// other promise creators can be here...
          }, dispatch),
     
          // here you can use bindActionCreators from redux
          // to bind simple action creators
          // ...bindActionCreators({ mySimpleAction1, mySimpleAction2 }, dispatch)
     
          // or other helpers to bind other functions to store's dispatch
          // ...
     
          // or just pass dispatch as a prop to component
          dispatch,
        };
      }
     
     
      handleClick() {
        const promise = this.props.myRoutinePromiseCreator(somePayload);
        // so, call of myRoutinePromiseCreator returns promise
        // you can use this promise as you want
     
        promise.then(
          (successPayload) => console.log('success :)', successPayload),
          (failurePayload) => console.log('failure :(', failurePayload),
        );
     
     
        // internally when you call myRoutinePromiseCreator() special action with type ROUTINE_PROMISE_ACTION is dispatched
        // this special action is handled by routinePromiseWatcherSaga
     
        // to resolve promise you need to dispatch myRoutine.success(successPayload) action, successPayload will be passed to resolved promise
        // if  myRoutine.failure(failurePayload) is dispatched, promise will be rejected with failurePayload.
     
        // we just want to wait 5 seconds and then resolve promise with 'voila!' message:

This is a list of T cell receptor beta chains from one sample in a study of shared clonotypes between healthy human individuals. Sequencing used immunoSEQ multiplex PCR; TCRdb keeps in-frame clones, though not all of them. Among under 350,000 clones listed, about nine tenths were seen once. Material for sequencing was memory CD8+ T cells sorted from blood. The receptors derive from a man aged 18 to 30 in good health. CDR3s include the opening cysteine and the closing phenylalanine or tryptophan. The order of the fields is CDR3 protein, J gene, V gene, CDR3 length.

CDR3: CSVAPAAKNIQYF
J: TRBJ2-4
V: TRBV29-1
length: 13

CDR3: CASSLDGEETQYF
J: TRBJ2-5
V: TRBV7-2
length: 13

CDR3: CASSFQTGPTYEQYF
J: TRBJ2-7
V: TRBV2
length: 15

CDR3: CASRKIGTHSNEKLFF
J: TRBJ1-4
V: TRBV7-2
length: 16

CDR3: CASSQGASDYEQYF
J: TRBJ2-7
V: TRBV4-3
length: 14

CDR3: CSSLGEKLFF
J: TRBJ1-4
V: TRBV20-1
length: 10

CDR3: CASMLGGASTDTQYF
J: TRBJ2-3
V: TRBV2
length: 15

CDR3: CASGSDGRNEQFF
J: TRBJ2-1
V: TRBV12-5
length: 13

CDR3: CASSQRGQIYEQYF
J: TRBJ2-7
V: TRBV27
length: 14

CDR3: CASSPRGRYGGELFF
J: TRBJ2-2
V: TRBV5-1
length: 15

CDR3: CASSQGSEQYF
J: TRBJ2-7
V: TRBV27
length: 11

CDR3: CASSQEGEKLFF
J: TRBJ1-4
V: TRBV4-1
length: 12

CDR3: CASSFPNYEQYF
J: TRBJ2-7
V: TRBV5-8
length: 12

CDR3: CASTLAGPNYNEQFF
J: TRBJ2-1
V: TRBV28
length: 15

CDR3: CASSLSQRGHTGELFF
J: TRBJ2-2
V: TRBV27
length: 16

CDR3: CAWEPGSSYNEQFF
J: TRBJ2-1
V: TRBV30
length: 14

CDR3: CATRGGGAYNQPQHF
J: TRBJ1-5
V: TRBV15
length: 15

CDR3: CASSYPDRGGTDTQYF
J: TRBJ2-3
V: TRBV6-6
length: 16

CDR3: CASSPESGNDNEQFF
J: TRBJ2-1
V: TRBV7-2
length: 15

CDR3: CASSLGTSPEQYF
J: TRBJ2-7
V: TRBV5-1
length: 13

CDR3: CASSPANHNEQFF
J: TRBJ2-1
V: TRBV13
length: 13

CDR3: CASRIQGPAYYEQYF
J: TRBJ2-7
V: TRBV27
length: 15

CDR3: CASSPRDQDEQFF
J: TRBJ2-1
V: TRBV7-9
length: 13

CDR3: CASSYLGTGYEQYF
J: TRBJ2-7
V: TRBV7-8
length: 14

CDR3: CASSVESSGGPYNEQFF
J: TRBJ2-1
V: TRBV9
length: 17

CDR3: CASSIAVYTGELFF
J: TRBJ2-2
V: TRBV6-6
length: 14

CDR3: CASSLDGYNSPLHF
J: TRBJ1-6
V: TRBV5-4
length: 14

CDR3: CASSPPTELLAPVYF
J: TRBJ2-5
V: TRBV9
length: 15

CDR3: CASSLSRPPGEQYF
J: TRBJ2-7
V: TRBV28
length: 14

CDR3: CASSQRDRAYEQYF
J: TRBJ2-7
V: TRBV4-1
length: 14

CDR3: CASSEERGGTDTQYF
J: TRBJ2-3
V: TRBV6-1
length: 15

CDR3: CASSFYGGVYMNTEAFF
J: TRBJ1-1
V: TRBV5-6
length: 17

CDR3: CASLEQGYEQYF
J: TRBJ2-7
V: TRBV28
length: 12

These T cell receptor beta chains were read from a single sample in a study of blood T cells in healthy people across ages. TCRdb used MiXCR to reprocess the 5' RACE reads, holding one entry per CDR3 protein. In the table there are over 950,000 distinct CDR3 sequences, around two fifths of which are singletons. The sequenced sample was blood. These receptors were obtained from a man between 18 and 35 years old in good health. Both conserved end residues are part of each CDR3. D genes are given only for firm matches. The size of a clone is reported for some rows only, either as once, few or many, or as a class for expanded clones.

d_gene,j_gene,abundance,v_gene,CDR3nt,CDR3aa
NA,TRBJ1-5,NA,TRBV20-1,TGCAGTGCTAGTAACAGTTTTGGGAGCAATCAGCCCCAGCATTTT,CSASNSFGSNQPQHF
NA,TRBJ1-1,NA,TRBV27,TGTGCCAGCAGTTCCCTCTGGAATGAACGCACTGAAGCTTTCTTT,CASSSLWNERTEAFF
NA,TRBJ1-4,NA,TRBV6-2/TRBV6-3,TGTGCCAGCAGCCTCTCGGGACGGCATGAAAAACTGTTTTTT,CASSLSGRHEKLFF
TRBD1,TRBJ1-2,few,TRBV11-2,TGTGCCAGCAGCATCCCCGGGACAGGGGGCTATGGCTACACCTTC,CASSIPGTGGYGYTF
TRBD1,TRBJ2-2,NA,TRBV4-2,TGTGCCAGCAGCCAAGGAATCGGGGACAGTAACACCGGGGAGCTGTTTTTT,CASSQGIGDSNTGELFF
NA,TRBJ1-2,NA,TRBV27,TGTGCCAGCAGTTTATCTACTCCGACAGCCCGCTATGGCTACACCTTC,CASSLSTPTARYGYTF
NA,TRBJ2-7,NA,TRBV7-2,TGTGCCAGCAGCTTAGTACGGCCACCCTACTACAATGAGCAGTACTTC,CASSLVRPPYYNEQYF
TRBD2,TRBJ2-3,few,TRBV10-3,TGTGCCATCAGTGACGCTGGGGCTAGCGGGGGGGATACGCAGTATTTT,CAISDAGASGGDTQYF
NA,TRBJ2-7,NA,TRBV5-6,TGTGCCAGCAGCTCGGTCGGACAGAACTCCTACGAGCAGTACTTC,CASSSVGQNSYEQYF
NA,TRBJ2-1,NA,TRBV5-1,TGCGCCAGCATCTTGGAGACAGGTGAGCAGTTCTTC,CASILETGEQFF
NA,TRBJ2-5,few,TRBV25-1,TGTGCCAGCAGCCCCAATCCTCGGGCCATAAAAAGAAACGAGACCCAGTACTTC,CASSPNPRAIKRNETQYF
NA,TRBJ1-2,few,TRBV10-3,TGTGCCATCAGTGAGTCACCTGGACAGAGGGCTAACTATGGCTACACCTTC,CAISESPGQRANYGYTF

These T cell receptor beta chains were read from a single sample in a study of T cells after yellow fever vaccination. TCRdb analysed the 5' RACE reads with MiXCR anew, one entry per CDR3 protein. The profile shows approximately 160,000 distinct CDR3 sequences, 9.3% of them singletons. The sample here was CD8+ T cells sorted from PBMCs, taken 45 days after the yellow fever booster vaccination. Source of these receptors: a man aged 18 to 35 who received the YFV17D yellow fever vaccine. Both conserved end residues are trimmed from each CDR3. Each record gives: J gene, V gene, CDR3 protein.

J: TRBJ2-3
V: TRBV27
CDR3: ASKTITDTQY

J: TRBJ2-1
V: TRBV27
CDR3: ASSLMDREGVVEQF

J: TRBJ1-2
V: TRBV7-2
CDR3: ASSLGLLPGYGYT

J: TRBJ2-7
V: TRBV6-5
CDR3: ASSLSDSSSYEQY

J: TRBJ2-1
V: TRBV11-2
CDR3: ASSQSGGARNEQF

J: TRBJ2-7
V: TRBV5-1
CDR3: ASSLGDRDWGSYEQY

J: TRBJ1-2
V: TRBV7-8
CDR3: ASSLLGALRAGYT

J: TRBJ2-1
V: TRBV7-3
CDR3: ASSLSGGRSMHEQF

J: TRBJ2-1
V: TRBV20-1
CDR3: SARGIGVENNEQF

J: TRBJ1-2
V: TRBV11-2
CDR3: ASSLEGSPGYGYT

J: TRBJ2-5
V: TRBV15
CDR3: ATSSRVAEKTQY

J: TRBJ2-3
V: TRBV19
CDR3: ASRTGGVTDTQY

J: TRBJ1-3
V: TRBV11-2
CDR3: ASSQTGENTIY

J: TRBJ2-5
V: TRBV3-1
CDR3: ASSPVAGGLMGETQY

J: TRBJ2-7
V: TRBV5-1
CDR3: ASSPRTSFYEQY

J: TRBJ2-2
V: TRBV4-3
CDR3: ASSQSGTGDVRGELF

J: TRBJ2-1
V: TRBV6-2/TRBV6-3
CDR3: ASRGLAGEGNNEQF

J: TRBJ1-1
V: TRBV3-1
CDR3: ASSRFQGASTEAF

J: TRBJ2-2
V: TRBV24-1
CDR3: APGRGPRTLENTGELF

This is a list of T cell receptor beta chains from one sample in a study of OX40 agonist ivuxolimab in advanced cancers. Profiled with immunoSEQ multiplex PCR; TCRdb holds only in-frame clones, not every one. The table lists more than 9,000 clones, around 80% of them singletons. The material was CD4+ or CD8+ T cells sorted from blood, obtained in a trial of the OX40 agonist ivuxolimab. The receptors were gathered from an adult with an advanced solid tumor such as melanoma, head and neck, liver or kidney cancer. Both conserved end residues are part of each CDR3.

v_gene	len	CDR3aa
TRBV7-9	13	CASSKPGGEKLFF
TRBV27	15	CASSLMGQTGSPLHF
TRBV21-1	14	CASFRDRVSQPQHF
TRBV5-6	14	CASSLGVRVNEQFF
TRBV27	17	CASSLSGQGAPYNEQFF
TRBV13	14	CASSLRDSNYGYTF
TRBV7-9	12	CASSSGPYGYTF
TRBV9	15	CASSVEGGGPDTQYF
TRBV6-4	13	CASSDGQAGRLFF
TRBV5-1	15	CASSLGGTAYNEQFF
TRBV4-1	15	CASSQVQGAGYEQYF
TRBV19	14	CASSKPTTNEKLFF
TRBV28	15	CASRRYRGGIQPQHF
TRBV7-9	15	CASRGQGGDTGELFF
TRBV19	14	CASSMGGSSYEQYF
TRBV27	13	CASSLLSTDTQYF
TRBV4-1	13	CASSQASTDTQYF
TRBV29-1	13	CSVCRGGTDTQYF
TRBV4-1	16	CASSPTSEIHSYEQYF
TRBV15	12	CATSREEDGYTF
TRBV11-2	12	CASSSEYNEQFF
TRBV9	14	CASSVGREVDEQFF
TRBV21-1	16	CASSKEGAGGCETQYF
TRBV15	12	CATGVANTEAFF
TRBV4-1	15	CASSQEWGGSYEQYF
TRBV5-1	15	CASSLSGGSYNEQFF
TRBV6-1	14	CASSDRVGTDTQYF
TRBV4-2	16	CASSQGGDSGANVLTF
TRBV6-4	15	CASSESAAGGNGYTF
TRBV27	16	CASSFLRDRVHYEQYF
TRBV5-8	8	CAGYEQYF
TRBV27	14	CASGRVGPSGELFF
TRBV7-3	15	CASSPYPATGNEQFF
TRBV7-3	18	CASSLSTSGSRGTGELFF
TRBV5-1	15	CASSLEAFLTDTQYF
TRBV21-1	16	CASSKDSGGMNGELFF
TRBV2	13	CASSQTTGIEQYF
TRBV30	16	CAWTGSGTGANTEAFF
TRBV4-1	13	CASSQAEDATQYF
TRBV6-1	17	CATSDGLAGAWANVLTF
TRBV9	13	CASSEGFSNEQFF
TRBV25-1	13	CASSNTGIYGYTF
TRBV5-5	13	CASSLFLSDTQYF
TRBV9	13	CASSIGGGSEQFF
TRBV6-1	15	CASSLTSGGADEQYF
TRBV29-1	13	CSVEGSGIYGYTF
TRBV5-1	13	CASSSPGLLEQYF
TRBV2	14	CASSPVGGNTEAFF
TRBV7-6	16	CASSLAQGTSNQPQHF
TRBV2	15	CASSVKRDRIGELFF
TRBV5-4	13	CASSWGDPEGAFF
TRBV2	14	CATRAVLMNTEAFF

setTimeout(
          () => this.props.dispatch(myRoutine.success('voila!')),
          5000,
        );
     
        // same example, but with promise rejection:
        // setTimeout(
        //   () => this.props.dispatch(myRoutine.failure('something went wrong...')),
        //   5000,
        // );
     
        // of course you don't have to do it in your component
        // you can do it in your saga
        // see below
      }
     
      render() {
        return (
          <button onClick={() => this.handleClick()}>
            {/* your form fields here... */}
          </form>
        );
      }
    }
     
    export default connect(MyComponent.mapStateToProps, MyComponent.mapDispatchToProps)(MyComponent);

    You are able to resolve/reject given promise in your saga:

    // saga.js
    import { myRoutine } from './routines';
     
    function* myRoutineTriggerWatcher() {
      // when you call myRoutinePromiseCreator(somePayload)
      // internally myRoutine.trigger(somePayload) action is dispatched
      // we take every routine trigger actions and handle them
      yield takeEvery(myRoutine.TRIGGER, handleTriggerAction)
    }
     
    function* handleTriggerAction(action) {
      const { payload } = action; // here payload is somePayload passed from myRoutinePromiseCreator(somePayload)
      const isDataCorrect = verifyData(payload);
     
      if (isDataCorrect) {
        // send data to server
        yield call(sendFormDataToServer, payload);
      } else {
        // reject given promise
        yield put(myRoutine.failure('something went wrong'));
      }
     
      // trigger fulfill action to end routine lifecycle
      yield put(myRoutine.fulfill());
    }
     
    function* sendFormDataToServer(data) {
      try {
        // trigger request action
        yield put(myRoutine.request());
        // perform request to '/endpoint'
        const response = yield call(apiClient.request, '/endpoint', data);
        // if request successfully finished we resolve promise with response data
        yield put(myRoutine.success(response.data));
      } catch (error) {
        // if request failed we reject promise with error message